Friday, February 14, 2014

San Diego: painted, biked, ruddered

        I touched up a few spots on the rub rails and the mainsheet bridge, then biked over to Mission Beach.  This was my first time this visit over the Mission Bay bridge from which Steve Earley took the photo of GANNET.  Hardly the Tour de France in the Pyrenees; but I was riding a one speed to windward.  Made it.  Easier coming back with a full backpack, but downwind.
        Back in the Great Cabin I completed the order with Rudder Craft for an emergency rudder.  This is the same firm, located curiously in Idaho, beautiful country but hardly a hub of marine industry, from which I bought GANNET’s tiller.
        They are a pleasure to work with; and if they make anything you need, you should.
        I emailed detailed questions and received a prompt and useful response, which convinced me to buy the less expensive of their two options.  Strength and weight are said to be comparable, but one costs half as much as the other.  The reason being that they build hundreds of them as stock; and only a few of the others on a custom basis.  How many builders will clearly explain why you should give them less money?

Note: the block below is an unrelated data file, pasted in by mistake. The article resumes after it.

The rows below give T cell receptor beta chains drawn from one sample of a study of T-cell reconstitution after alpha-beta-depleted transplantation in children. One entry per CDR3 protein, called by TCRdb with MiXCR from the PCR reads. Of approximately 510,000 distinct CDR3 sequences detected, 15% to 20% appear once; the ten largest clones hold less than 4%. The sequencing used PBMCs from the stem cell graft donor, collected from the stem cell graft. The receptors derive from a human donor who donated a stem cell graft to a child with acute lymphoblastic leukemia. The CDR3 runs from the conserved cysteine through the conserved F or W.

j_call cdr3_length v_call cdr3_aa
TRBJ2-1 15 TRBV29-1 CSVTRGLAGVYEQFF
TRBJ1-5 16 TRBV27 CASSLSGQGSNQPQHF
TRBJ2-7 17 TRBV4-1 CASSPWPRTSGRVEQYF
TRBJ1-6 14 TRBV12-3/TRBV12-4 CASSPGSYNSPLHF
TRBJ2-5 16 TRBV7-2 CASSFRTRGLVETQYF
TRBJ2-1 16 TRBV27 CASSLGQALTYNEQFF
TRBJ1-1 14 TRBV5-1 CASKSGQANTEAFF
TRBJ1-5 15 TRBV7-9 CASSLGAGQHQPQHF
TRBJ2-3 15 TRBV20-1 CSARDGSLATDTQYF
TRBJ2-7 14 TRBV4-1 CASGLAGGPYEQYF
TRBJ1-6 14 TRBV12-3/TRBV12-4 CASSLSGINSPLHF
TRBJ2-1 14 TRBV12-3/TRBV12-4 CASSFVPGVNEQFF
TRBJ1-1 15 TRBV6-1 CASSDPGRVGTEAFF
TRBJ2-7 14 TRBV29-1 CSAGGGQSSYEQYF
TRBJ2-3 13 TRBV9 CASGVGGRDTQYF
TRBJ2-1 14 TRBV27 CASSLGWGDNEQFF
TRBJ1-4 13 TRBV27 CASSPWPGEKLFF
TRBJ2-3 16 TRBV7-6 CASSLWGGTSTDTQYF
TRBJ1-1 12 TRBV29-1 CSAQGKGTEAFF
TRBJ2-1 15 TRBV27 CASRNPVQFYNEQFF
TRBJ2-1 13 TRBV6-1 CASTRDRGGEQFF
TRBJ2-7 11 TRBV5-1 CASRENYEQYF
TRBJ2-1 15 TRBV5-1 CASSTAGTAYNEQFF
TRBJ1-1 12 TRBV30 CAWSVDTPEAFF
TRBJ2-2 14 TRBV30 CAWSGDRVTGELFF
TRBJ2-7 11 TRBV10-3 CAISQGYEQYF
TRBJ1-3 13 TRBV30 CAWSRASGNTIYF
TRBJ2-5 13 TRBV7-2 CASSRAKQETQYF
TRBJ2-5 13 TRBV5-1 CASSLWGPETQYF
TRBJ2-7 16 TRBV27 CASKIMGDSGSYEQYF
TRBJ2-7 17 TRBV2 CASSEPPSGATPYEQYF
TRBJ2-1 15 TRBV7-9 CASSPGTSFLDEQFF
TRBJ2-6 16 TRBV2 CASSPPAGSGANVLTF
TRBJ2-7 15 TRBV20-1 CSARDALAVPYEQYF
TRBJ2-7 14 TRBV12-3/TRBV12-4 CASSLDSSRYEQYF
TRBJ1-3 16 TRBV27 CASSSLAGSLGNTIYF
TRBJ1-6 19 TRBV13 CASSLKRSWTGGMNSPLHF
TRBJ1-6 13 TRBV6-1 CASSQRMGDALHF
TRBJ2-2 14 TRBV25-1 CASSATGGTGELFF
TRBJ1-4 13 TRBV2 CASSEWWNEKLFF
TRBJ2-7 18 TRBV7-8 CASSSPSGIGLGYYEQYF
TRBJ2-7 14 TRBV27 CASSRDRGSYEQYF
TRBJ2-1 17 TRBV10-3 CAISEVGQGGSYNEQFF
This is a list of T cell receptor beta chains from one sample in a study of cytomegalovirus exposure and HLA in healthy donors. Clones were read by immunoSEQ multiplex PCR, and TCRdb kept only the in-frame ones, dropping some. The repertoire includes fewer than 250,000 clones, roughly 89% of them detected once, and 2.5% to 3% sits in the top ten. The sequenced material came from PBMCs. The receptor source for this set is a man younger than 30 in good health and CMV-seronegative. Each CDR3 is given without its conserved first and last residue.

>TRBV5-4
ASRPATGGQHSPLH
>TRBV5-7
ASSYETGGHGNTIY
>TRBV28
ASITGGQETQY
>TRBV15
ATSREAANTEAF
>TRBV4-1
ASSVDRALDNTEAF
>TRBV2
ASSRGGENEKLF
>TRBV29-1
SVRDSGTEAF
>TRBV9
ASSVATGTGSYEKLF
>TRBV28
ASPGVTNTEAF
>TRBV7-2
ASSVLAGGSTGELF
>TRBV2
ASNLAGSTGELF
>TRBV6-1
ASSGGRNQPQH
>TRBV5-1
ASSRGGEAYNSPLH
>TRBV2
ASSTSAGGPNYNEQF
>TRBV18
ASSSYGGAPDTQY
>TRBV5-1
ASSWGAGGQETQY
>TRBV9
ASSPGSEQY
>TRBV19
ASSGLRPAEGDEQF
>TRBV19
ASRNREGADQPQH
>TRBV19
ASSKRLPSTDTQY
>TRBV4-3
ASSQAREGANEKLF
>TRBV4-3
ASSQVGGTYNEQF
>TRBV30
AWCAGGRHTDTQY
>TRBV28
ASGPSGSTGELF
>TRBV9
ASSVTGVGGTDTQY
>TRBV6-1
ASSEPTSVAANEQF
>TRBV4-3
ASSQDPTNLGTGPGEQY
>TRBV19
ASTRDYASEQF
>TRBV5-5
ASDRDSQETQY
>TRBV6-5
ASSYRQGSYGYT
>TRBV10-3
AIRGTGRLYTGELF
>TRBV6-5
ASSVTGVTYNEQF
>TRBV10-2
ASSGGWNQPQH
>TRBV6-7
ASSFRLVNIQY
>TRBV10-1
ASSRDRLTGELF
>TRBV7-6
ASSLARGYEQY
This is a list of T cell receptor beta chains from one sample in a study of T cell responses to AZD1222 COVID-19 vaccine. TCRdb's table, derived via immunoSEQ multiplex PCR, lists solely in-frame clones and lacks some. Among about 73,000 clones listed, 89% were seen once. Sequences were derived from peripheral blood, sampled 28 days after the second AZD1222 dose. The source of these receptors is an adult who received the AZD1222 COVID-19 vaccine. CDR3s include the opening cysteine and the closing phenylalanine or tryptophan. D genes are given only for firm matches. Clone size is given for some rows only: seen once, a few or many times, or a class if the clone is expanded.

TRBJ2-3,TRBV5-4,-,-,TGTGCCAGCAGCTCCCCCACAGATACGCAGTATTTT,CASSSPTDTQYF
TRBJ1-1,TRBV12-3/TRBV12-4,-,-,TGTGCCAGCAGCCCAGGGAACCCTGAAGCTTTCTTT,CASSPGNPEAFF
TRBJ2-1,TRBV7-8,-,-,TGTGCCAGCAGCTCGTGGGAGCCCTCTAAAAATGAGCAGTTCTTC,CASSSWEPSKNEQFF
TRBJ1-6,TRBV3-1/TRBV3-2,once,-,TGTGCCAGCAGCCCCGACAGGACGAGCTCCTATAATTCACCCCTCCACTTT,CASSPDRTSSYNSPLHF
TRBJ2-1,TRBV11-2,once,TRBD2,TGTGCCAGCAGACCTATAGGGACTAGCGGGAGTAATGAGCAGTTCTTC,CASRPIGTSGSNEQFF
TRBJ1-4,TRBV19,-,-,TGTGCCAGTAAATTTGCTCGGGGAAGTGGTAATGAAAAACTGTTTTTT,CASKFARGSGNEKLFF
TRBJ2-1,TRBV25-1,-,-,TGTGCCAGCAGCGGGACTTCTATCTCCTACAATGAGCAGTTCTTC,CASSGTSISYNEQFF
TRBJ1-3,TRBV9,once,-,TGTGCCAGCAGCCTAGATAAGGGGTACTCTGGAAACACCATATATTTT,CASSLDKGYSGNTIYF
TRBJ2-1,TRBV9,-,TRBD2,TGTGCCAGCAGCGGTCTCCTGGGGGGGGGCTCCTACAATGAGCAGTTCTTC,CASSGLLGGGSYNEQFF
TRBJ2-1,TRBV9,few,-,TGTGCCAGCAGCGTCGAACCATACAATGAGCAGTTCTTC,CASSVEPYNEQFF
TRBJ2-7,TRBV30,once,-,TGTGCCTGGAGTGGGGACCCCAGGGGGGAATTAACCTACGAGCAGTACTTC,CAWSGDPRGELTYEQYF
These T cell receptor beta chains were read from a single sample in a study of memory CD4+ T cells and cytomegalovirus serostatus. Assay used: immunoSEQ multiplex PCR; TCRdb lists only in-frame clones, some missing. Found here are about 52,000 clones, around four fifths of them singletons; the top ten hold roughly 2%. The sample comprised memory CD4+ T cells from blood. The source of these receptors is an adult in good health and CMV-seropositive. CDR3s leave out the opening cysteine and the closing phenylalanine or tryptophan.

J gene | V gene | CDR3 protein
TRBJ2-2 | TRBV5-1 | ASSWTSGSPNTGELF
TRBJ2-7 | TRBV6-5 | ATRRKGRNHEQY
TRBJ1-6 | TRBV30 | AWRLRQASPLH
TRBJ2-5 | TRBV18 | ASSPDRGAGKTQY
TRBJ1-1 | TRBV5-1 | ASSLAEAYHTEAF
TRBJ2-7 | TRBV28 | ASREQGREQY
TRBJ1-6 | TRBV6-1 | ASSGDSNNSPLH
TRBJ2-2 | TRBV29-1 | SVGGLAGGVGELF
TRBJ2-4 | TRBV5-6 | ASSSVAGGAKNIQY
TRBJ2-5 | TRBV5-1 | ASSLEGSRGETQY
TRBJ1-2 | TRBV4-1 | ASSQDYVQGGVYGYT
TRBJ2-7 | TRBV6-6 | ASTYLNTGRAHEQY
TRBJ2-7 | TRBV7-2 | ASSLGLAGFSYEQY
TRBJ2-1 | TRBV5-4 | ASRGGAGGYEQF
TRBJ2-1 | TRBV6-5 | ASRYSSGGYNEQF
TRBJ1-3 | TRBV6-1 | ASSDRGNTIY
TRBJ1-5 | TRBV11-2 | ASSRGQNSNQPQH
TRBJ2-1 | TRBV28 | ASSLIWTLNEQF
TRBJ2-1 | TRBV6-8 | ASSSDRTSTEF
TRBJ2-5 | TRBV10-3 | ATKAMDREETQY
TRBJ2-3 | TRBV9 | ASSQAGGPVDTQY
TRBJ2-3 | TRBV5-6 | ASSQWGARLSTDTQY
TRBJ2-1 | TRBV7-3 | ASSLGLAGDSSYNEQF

The rudder will have to be positioned off the center line because of the backstay, which is not a problem.  When not in use, only the two gudgeons will be on the transom.
        A reasonable question is that if GANNET’s transom needed reinforcing for a self-steering vane, why does it not for an emergency rudder?  The answer is that a self-steering vane would be flexing the transom for tens of thousands of miles; an emergency rudder for probably much less than a thousand.  In an emergency, GANNET will just have to put up with that.
        One of the most famous lines in 20th Century poetry is from Yeats’, The Second Coming,’:  the center cannot hold.  I’ve written before:  at times at sea the center has to hold.  And the center is the sailor as well as the boat.
        I’ve never carried an emergency rudder before, although on CHIDIOCK TICHBORNE, whose rudder was a simple steel plate that dropped through a slot near the stern, I did carry a spare.  
        In some ways GANNET will be the best prepared boat I’ve ever taken to sea.